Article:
In this debate, there are no compromises. We both believe that we are correct and the other is sadly mistaken.

This great debate all centers around peanut butter – more specifically, what type of fruity, sweet substance you use to complete the “J” portion of your PB&J.

One of us, who is clearly mistaken and foolish in their ways, thinks you can only use grape jelly.

The other, who knows a thing or two about making delicious food and who has the correct answer in this debate, knows that the only way to top off your delicious peanut butter sandwich is with strawberry jam – particularly when it’s homemade.


Pssst… I’m the one who’s right.


And because I’m right, I’m here to share how to make your own strawberry jam! Beware, it’s sweet, sticky, and delicious. Perfect for your morning toast, biscuits, and, of course, making PB&Js.


Homemade Strawberry Jam


What you need:

  • 2 ½ cups strawberries, mashed
  • 2 tbsp lemon juice
  • 3 ½ cups sugar
  • ½ package of fruit pectin (7 ½ tsp)
  • A smidge (official term) of butter
  • 1 stalk of rhubarb, cut into small pieces  (I had a stalk of rhubarb left over from pie making the week prior, so I added it to my jam to give it a bit of a tangy taste. It’s not essential, but it’s delicious!)


This recipe yields four 8oz jam jars, plus a bit extra to enjoy on toast right away! I cut the original jam recipe in half to get the ingredient amounts above (hence the ½ package of pectin). We didn’t have five cups of strawberries lying around – they tend to go pretty fast in this house. However, if you have a bumper crop of strawberries, or you really love jam (or love gifting it away), feel free to double the above amounts to make eight or nine 8 oz jam jars.


Let’s get started!

Hull your strawberries and toss your fruit (including the rhubarb) into a large bowl. Using a potato masher, mash ‘em up real good. Measure out 2 ½ cups of the mashed strawberry goodness and add to a large pot or dutch oven.


Add in the lemon juice and whisk in your fruit pectin. Add a smidge of butter to the top – this helps reduce the amount of foam that will form on top of your jam as it is cooking.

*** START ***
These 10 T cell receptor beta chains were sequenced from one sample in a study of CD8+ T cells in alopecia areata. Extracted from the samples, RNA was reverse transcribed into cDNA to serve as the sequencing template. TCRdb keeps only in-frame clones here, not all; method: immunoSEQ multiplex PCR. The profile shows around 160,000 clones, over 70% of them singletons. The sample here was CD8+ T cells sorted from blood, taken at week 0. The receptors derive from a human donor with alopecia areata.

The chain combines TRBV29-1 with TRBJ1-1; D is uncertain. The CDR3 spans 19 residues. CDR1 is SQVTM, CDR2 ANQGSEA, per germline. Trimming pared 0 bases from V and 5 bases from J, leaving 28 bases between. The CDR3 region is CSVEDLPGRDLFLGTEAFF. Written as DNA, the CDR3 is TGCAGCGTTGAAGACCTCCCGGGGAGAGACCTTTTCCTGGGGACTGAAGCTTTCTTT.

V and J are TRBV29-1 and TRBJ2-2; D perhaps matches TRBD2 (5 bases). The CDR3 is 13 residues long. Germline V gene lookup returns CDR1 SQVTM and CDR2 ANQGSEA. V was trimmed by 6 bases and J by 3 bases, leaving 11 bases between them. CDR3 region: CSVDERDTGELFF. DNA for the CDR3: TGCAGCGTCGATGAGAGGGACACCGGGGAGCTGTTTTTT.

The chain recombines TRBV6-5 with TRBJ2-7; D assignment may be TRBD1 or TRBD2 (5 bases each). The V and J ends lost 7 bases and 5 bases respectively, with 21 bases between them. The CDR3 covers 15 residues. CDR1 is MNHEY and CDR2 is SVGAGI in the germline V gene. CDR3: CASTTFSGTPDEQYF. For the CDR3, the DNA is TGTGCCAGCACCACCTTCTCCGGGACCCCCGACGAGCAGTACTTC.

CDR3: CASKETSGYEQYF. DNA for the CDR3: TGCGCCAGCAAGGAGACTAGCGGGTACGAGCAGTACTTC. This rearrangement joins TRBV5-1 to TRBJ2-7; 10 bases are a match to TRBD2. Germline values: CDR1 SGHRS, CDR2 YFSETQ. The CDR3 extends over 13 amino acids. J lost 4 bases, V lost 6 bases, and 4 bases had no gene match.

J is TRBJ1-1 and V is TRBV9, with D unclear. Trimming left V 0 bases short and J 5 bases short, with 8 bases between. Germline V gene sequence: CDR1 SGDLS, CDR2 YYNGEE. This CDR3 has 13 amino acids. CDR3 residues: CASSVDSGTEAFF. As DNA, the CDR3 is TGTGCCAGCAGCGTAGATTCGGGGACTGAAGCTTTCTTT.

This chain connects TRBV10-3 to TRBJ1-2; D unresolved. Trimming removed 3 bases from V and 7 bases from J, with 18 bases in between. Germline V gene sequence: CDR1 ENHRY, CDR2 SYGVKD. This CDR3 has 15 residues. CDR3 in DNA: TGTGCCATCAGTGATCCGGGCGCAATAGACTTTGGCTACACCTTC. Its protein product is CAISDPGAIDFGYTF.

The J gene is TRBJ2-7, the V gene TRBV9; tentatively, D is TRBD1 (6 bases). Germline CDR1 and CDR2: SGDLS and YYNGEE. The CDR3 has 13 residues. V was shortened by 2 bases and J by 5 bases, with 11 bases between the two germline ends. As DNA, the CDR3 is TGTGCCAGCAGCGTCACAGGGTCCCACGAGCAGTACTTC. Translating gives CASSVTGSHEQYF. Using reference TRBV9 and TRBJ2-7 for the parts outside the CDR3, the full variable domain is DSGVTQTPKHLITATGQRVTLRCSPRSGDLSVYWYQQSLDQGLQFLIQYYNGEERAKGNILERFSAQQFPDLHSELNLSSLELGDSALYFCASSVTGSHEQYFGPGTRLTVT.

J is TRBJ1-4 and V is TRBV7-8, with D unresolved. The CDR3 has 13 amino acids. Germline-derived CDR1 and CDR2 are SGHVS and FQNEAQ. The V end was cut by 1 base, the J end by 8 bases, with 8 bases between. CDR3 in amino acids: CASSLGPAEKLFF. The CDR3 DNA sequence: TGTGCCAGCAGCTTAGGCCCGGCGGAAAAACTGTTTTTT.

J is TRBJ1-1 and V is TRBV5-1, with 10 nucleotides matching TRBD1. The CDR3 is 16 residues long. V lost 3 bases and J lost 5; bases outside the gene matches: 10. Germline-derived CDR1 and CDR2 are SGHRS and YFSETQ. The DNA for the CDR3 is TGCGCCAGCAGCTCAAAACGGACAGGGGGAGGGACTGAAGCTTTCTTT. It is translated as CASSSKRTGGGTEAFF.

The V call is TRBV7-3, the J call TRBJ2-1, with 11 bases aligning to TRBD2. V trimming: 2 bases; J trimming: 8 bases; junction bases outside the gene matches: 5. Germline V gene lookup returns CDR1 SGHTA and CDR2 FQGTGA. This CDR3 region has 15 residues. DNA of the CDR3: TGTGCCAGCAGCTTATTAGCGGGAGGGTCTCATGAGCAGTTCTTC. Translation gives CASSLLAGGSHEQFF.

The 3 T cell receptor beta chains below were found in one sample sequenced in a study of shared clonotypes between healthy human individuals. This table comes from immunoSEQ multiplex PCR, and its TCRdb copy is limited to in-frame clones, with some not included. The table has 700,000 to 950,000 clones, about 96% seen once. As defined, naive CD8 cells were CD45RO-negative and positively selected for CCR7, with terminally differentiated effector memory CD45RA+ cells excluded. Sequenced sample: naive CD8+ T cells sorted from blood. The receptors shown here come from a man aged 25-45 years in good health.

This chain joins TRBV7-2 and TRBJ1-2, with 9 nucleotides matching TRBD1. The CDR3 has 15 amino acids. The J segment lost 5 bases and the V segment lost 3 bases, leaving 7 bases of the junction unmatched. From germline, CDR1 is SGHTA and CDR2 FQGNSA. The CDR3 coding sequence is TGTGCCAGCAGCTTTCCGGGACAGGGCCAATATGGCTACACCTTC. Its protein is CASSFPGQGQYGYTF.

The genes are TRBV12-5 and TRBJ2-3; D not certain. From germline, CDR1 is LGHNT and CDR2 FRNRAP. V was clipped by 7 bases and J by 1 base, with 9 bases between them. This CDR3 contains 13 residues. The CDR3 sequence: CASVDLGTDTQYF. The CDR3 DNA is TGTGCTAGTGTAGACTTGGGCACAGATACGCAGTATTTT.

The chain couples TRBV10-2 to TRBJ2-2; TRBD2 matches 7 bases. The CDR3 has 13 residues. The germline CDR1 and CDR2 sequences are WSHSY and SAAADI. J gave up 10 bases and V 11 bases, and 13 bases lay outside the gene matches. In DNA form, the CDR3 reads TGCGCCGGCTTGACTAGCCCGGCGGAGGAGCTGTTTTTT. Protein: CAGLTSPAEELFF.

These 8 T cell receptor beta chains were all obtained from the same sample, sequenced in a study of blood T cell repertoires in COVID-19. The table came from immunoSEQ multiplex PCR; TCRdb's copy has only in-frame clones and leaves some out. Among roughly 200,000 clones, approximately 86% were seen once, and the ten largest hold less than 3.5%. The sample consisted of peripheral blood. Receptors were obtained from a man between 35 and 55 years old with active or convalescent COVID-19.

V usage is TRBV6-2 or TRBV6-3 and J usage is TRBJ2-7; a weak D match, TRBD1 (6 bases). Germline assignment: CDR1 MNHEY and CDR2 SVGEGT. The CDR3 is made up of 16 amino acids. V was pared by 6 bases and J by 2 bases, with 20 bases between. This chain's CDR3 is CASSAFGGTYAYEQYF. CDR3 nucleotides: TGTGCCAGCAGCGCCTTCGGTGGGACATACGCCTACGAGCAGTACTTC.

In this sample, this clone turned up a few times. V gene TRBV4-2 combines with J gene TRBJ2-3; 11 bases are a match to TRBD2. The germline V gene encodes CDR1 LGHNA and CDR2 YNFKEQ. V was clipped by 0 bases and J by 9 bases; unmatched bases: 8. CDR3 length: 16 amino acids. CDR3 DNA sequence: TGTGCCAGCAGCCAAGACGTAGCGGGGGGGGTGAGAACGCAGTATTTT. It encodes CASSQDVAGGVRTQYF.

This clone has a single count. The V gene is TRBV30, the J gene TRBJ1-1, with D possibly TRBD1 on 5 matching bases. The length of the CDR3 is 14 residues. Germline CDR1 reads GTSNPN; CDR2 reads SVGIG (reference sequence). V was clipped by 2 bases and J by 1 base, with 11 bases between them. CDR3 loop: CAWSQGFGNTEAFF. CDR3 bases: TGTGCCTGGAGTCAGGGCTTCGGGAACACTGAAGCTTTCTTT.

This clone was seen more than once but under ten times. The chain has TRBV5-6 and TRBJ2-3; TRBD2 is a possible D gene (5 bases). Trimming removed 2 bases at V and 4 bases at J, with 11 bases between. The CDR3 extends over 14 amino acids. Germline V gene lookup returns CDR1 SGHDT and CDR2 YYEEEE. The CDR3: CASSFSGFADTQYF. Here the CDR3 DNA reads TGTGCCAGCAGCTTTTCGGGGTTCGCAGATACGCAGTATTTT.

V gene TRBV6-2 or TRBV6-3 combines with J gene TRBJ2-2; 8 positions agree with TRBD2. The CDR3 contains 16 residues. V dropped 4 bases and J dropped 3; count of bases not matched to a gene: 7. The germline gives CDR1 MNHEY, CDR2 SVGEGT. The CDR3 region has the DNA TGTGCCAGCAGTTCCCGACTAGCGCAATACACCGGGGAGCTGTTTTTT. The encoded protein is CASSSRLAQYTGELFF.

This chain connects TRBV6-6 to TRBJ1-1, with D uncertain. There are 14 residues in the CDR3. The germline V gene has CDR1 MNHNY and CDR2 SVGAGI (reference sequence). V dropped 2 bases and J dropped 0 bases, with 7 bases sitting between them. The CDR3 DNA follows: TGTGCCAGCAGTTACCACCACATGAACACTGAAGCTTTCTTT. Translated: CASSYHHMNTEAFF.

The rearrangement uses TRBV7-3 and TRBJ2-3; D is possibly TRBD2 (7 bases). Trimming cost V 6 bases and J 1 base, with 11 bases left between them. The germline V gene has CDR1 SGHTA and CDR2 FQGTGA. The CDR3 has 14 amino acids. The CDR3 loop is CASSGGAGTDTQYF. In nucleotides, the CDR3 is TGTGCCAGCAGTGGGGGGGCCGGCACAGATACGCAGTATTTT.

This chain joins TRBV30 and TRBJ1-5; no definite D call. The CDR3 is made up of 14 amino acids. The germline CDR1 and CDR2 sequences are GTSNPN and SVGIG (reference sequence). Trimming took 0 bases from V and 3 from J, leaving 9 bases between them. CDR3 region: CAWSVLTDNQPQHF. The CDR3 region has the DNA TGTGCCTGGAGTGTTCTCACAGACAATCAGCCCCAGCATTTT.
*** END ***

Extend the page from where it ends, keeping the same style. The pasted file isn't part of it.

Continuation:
a “smidge” of butter

Turn the heat on and stir as you gently bring your jam to a boil. Once it’s boiling, add all of the sugar at once; stir until the sugar is completely mixed in.  


Crank up the heat until you get a strong, hard boil. A hard boil is when you can’t decrease the boiling by stirring. Let your jam boil for a good two minutes and then shut off the heat.


Foam will start to form on the top of your jam. Take a regular table spoon and skim off as much of the foam as you can, without taking any of the jammy goodness.


Lastly, scoop out some jam to enjoy right away and then can the rest.

Look at you! You’re a jam-making machine! Not only do you have the perfect accompaniment for your peanut butter sandwiches, but you’ve also got a few extra jars to share with family or friends.


May your peanut butter sandwiches and your heart be full – and sweet!



Homemade Laundry Detergent

One way Phill and I like to spend our time is trying out new “DIY” projects. We have fun looking up new projects, trying them out, and then evaluating whether it is worth the time (and money).

Our latest project: homemade laundry detergent.

There are recipes for homemade laundry soap all over the internet. Every recipe we looked through had their own quirks, but all of them essentially have the same ingredients. After reviewing a dozen or so, we picked one out and gave it a go.



What you’ll need for this batch:

  • five gallon bucket with lid
  • ½ cup borax
  • ½ cup washing soda
  • 1 bar of laundry soap (found in the laundry aisle at your local supermarket), shredded with a cheese grater
  • A tall stirring utensil
  • Water
  • Essential Oils (an added bonus for a fresh scent)

Step One: Heat 2 cups of water on the stove and add your shredded bar of laundry soap. Stir and stir until the soap is good and dissolved.


Step Two: Add in the borax and washing soda. Stir, stir, stir.

Step Three: Pour the mixture into your five gallon bucket. Fill with water until the bucket is about three quarters of the way full (We found this was most easily done in the bathtub). If you’re adding in essential oils, now’s the time to add them (we used 10 drops of lemongrass and 10 drops of eucalyptus). Stir for a good ten minutes to make sure everything is well blended.


Step Four: Snap on a lid and let your laundry detergent sit overnight, at least 24 hours. You should have a gloppy texture. When we made this batch, a good portion of the washing soap had formed a layer at the top of our detergent. Just a quick stir and it was good to go!